• Find the right insect repellent by using the EPA's search tool.
  • Always follow label instructions.
  • Apply the insect repellent to your hands first and only use enough to cover the child's exposed skin.
  • Do not apply insect repellent to children's hands, eyes, or mouth or to cuts or irritated skin.
  • Wash your hands immediately after.
  • Apply insect repellent after applying sunscreen.

EPA-registered insect repellents are proven safe and effective when used as directed. Do not use products containing oil of lemon eucalyptus (OLE) or para-menthane-diol (PMD) on children younger than 3 years.

Encourage parents to dress children in clothing that covers their arms and legs when planning to be outside, and cover strollers and baby carriers with mosquito netting. Be aware of ticks in areas where they might be present, such as tall grasses and brush and check clothing and gear for ticks frequently.

Keep Reading: Preventing tick bites

Protect children from injuries outdoors

Three young children using scooters in a park wearing safety helmets
When children use wheeled equipment, be sure they wear well-fitting helmets.

Playgrounds are great places for children to play and explore risks and limits, but they can also put children at risk for injuries. On the playground, using certain types of equipment such as monkey bars, climbing equipment, and swings is more likely to lead to concussions and other brain injuries.

For a safe and fun playground experience, seek out playgrounds with

  • Equipment that is right for the child's age.
  • Soft material below equipment, such as wood chips, sand, or mulch.
  • Guardrails to help prevent falls.

Look out for things in the play area that can trip the children, such as tree stumps or rocks.

If outdoor play includes riding tricycles or bicycles or using rollerblades, skateboards, or similar wheeled equipment, be sure that children use well-fitting helmets.

While playing outdoors, children may see stray or wild animals. Keep children away from snakes, rodents, and other animal hazards.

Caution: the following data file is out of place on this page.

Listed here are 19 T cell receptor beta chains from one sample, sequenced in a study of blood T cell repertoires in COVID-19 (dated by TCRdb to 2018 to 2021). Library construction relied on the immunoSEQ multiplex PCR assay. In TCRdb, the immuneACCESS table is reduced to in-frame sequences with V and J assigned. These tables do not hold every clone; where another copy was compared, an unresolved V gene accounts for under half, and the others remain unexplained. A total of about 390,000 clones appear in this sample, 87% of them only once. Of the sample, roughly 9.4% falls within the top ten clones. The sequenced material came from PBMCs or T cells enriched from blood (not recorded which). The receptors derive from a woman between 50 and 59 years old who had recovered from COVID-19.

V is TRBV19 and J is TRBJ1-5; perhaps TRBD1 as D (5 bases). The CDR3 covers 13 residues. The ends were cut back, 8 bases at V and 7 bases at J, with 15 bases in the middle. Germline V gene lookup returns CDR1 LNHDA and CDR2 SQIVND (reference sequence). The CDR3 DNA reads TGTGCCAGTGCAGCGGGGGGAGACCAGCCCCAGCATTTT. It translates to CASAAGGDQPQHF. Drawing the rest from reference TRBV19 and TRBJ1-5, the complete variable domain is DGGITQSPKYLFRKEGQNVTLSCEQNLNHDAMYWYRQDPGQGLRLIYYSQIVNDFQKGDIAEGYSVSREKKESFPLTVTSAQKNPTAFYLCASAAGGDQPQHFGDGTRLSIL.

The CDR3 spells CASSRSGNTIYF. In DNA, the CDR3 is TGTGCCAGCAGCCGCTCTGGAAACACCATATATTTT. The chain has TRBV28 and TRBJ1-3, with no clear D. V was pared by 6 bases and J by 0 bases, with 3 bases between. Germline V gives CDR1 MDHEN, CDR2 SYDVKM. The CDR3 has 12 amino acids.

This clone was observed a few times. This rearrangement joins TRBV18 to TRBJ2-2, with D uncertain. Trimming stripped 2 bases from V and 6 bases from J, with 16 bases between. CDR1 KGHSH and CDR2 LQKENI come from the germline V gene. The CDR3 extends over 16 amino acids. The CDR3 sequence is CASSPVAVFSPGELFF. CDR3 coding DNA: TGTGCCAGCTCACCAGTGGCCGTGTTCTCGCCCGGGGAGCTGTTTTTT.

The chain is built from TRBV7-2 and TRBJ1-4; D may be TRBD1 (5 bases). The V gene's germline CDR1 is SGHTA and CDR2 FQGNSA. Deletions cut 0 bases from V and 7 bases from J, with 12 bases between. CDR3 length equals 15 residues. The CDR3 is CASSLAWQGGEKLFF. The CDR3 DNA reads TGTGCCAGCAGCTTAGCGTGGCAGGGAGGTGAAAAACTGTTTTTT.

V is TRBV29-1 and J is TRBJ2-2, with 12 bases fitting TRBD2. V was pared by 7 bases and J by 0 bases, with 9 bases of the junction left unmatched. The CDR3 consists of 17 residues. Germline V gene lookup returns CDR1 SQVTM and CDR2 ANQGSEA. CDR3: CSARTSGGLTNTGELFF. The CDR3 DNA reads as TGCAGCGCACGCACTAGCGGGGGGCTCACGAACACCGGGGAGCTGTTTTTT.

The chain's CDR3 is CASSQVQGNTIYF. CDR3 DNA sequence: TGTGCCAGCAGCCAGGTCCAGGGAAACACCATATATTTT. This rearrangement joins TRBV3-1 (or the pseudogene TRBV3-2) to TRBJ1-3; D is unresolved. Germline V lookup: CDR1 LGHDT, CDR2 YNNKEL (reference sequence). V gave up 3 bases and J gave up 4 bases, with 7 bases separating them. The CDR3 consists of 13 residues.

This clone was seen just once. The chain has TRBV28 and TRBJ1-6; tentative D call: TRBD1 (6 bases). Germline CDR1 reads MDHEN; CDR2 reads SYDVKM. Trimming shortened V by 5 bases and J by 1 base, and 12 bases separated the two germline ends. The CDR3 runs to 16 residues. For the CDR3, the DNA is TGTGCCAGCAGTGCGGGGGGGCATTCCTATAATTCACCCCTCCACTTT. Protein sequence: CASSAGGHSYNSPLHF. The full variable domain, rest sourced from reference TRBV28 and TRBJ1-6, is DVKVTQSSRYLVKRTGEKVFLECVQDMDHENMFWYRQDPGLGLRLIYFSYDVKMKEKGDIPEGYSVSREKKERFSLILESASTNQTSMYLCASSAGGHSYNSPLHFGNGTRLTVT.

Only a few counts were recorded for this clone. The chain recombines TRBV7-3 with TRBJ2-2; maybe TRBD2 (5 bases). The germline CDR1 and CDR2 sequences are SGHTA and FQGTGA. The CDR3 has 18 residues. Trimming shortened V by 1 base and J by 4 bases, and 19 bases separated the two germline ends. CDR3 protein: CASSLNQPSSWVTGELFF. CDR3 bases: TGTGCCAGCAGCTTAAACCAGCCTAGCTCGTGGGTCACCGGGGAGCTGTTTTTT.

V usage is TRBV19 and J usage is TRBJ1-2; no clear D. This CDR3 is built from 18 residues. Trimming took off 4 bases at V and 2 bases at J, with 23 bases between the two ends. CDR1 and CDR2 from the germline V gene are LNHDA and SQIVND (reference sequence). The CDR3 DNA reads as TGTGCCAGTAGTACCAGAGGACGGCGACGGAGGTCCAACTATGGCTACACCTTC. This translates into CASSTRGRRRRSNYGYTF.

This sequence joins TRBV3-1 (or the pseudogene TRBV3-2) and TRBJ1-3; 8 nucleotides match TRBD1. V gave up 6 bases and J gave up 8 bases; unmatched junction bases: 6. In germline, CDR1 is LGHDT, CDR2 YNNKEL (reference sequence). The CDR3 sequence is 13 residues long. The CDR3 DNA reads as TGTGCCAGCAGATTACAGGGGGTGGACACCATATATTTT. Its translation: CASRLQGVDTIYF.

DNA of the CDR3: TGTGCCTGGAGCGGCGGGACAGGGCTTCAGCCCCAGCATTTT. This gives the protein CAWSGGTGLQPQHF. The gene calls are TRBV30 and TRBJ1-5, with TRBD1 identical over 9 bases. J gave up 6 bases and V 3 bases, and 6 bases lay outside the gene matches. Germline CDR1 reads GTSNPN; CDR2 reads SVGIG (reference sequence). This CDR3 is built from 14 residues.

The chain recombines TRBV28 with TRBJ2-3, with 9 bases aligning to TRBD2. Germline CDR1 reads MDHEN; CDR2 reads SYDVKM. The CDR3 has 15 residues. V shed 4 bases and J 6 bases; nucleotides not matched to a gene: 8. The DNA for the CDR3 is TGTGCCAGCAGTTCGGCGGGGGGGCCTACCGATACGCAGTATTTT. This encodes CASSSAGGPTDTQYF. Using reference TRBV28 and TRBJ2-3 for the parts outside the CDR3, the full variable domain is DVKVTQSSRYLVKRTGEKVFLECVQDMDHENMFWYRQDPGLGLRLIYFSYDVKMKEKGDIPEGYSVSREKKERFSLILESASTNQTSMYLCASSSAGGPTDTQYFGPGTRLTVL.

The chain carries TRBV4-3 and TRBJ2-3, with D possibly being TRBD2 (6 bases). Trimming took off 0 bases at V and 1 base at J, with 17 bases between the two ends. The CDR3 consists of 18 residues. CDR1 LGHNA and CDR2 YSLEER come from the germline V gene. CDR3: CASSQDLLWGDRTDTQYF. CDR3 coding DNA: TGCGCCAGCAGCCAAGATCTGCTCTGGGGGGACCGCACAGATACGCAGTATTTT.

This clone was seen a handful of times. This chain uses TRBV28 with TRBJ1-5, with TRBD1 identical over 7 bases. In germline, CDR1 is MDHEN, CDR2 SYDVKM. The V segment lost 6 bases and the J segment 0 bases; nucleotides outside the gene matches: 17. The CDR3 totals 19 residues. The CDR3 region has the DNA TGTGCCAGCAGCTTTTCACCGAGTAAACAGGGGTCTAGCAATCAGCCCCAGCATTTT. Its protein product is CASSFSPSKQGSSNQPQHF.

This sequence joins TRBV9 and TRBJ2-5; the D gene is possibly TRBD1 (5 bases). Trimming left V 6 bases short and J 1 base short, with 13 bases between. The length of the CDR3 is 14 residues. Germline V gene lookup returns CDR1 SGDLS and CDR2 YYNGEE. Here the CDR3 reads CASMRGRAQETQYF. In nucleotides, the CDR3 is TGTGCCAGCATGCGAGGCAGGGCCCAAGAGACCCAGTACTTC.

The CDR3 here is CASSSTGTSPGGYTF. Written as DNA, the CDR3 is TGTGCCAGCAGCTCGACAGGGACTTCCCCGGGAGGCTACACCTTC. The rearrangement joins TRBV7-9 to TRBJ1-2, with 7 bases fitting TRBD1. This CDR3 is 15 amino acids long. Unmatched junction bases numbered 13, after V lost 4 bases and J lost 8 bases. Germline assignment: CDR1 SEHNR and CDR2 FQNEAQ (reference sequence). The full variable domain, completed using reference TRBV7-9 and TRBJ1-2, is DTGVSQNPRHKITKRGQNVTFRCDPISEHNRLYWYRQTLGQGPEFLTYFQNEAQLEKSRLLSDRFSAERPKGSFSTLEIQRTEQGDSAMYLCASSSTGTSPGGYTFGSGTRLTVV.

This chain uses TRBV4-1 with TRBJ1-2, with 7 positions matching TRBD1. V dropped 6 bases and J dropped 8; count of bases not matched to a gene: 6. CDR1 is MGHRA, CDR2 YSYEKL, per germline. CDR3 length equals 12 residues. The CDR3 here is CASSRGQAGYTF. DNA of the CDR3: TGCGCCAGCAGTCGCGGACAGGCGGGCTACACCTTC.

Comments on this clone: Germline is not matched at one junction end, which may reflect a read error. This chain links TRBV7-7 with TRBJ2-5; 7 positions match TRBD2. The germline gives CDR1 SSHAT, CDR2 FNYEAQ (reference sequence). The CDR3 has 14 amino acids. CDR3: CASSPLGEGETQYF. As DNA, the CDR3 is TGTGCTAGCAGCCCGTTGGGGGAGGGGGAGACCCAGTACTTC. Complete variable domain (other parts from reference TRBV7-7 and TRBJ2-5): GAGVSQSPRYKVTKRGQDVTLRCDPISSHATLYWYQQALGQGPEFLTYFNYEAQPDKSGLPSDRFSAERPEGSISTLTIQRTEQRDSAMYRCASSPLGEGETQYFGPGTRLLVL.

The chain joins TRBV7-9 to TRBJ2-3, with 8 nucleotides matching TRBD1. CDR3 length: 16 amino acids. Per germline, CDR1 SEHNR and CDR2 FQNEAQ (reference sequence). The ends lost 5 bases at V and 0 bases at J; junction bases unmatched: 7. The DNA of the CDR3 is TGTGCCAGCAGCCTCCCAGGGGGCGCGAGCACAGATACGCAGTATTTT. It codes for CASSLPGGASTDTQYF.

Keep Reading: HEADS UP to Parents

Water play: Protect children from germs

Water activities are a fun way to stay cool in the summer. Before engaging in water activities, it's important to understand how to avoid recreational water-related injuries and illnesses.

Water play is fun but can spread germs that can make children very ill. Take steps to prevent swimming-related illnesses. Pools and water playgrounds with appropriate chemical levels are less likely to spread germs.

  • Make sure that fences fully enclose pools to protect children from accidentally falling into the water.
  • Make sure anyone sick with diarrhea stays out of the water.
  • In splash pads, don't let children sit or stand on the jets. This can rinse poop out of diapers or off butts.
  • Take children on bathroom breaks and check diapers every hour.
  • Keep children from swallowing pool or splash pad water. For example, don't allow children to use toys that could help them drink the water.
  • Check that pools and water playground equipment such as splash pads have proper chlorine and bromine levels and appropriate pH, which decrease the likelihood of spreading germs. To prevent pool chemical injuries, make sure all pool chemicals are secured away from children.

Anyone with an open cut or wound, particularly from a surgery or piercing, should use a waterproof bandage to cover the cut or wound or stay out of the water. To prevent the spread of germs, small inflatable or plastic kiddie pools and water slides should NOT be used in the ECE setting.

Water play: Protect children from drowning

Drowning can happen quickly and quietly anywhere there is water. Adults play a key role in protecting children from drowning and other recreational water-related injuries by closely and constantly supervising them:

  • Avoid distracting activities such as reading or using a phone while supervising children in or near water.
  • Take extra precautions to supervise children who have medical conditions or who might be affected by side effects of medications.
  • Ensure that all ECE providers maintain CPR training.

Formal swimming lessons for children can further reduce the risk of drowning.

Keep Reading: Preventing Drowning